Sets and lists are handled differently in Python, and there seems to be no uniform way to work with both. For example, adding an item to a
set is done using the
add method, and for the
list it is done using the
append method. I am aware that there are different semantics behind this, but there are also common semantics there, and often an algorithm that works with some collection cares more about the commonalities than the differences. The C++ STL shows that this can work, so why is there no such concept in Python?
Edit: In C++ I can use an
output_iterator to store values in an (almost) arbitrary type of collection, including lists and sets. I can write an algorithm that takes such an iterator as argument and writes elements to it. The algorithm then is completely agnostic to the kind of container (or other device, may be a file) that backs the iterator. If the backing container is a set that ignores duplicates, then that is the decision of the caller. My specific problem is, that it has happened several times to me now that I used for instance a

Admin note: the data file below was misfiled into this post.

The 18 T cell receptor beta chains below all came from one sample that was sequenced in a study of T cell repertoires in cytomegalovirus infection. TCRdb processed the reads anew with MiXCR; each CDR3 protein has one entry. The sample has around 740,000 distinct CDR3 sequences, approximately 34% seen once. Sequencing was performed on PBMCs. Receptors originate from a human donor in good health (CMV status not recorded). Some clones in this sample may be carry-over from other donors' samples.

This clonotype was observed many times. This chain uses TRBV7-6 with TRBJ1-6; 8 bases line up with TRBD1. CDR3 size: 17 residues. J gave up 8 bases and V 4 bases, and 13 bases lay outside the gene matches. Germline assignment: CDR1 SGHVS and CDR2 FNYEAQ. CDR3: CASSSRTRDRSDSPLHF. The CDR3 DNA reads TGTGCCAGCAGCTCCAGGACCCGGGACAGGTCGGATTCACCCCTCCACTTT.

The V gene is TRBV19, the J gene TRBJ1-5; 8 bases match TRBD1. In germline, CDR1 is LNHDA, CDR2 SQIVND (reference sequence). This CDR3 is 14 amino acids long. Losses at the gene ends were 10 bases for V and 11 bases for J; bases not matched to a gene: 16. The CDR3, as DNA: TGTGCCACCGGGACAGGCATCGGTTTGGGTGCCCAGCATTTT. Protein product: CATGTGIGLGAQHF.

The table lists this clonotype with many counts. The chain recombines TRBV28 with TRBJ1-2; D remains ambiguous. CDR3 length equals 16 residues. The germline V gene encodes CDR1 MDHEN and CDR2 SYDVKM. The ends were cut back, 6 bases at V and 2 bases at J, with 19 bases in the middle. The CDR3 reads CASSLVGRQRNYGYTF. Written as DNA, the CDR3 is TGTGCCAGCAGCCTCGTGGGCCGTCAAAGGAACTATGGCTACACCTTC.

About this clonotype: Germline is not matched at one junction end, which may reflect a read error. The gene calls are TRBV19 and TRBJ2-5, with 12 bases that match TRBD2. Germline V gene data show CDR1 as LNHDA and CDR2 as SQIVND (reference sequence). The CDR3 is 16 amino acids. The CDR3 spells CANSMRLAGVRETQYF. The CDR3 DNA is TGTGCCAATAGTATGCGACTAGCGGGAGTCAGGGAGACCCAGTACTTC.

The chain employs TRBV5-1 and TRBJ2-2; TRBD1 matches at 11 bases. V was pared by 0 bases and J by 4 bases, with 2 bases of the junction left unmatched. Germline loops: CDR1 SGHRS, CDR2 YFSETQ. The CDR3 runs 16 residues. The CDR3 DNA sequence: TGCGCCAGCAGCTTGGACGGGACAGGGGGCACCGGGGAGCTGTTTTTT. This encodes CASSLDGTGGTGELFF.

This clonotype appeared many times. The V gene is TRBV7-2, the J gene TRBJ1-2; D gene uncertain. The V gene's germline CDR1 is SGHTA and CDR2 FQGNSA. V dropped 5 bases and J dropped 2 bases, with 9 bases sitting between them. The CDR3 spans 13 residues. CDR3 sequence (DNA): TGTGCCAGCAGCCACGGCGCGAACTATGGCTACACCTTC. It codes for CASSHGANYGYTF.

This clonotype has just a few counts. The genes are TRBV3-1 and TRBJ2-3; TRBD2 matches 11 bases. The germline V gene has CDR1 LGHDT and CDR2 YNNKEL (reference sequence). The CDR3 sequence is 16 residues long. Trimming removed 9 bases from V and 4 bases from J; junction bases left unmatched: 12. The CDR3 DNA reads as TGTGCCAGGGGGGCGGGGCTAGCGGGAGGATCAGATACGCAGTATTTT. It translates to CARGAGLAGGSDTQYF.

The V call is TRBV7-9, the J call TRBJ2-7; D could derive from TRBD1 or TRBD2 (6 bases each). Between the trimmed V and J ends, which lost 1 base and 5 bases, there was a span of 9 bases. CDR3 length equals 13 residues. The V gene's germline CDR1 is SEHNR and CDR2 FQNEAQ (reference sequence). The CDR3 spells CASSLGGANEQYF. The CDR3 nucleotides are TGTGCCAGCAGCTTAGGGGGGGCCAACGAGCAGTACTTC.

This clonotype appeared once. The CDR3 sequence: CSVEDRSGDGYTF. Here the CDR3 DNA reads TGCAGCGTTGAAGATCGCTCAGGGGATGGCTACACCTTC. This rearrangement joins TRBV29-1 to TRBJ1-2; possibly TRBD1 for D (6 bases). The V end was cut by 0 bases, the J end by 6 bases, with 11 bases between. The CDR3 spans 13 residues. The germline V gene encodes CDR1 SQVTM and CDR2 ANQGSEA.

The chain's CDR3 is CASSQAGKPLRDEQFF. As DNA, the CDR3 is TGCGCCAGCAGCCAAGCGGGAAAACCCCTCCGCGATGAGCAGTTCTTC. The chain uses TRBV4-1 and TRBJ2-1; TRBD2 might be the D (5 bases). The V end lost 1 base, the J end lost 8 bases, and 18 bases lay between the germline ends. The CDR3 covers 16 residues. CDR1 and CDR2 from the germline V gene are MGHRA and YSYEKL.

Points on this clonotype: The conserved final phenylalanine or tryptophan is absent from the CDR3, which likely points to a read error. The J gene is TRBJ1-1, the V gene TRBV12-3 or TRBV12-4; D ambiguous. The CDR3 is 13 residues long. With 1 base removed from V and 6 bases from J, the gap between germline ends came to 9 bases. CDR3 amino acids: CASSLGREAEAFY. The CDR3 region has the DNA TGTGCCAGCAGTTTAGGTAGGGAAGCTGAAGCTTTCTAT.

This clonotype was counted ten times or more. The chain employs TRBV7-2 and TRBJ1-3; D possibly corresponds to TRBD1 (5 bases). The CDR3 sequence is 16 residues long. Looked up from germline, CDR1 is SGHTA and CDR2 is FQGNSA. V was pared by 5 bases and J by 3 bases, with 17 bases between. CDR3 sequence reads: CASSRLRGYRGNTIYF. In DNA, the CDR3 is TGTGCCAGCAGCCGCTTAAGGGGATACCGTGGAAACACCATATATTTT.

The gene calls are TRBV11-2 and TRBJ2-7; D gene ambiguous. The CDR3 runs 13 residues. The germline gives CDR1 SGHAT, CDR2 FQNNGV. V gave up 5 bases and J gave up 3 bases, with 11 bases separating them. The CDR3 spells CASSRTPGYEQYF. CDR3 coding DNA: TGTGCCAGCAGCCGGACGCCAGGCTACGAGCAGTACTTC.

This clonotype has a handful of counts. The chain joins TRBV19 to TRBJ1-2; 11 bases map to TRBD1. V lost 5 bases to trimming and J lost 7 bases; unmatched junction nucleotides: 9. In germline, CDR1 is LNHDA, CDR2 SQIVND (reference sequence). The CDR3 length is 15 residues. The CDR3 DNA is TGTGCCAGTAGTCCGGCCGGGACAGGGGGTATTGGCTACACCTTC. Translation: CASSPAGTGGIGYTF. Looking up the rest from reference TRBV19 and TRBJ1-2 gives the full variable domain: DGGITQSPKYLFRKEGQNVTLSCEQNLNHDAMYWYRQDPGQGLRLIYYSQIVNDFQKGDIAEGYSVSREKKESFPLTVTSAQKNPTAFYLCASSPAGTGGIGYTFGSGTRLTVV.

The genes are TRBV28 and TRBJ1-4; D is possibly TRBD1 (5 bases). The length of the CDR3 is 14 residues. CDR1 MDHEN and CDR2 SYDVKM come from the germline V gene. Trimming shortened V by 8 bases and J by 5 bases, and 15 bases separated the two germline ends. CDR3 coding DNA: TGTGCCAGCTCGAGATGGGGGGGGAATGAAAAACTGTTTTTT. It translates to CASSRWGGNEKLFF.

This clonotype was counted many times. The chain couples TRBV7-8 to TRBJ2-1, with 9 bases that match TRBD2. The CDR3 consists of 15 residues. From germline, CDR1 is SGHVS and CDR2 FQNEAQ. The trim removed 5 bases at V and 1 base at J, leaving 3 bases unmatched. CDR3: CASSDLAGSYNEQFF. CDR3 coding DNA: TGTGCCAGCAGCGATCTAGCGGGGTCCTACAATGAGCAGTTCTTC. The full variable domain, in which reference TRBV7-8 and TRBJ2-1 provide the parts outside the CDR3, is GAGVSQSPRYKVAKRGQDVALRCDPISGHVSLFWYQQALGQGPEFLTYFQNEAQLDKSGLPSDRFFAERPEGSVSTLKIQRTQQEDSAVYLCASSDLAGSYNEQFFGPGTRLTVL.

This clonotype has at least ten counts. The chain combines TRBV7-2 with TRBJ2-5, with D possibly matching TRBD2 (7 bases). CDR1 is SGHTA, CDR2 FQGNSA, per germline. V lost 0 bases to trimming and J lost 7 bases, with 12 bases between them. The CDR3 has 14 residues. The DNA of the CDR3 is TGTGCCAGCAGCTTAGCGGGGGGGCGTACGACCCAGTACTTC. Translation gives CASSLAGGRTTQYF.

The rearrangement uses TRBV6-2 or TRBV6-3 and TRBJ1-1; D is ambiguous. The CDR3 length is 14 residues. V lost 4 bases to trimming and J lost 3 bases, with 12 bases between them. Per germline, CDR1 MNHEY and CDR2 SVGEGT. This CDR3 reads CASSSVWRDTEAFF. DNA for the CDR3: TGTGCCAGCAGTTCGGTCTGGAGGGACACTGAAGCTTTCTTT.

list for a certain task and later decided that
set is more appropriate. Now I have to change the
add in several places in my code. I am just wondering why Python has no concept for such cases.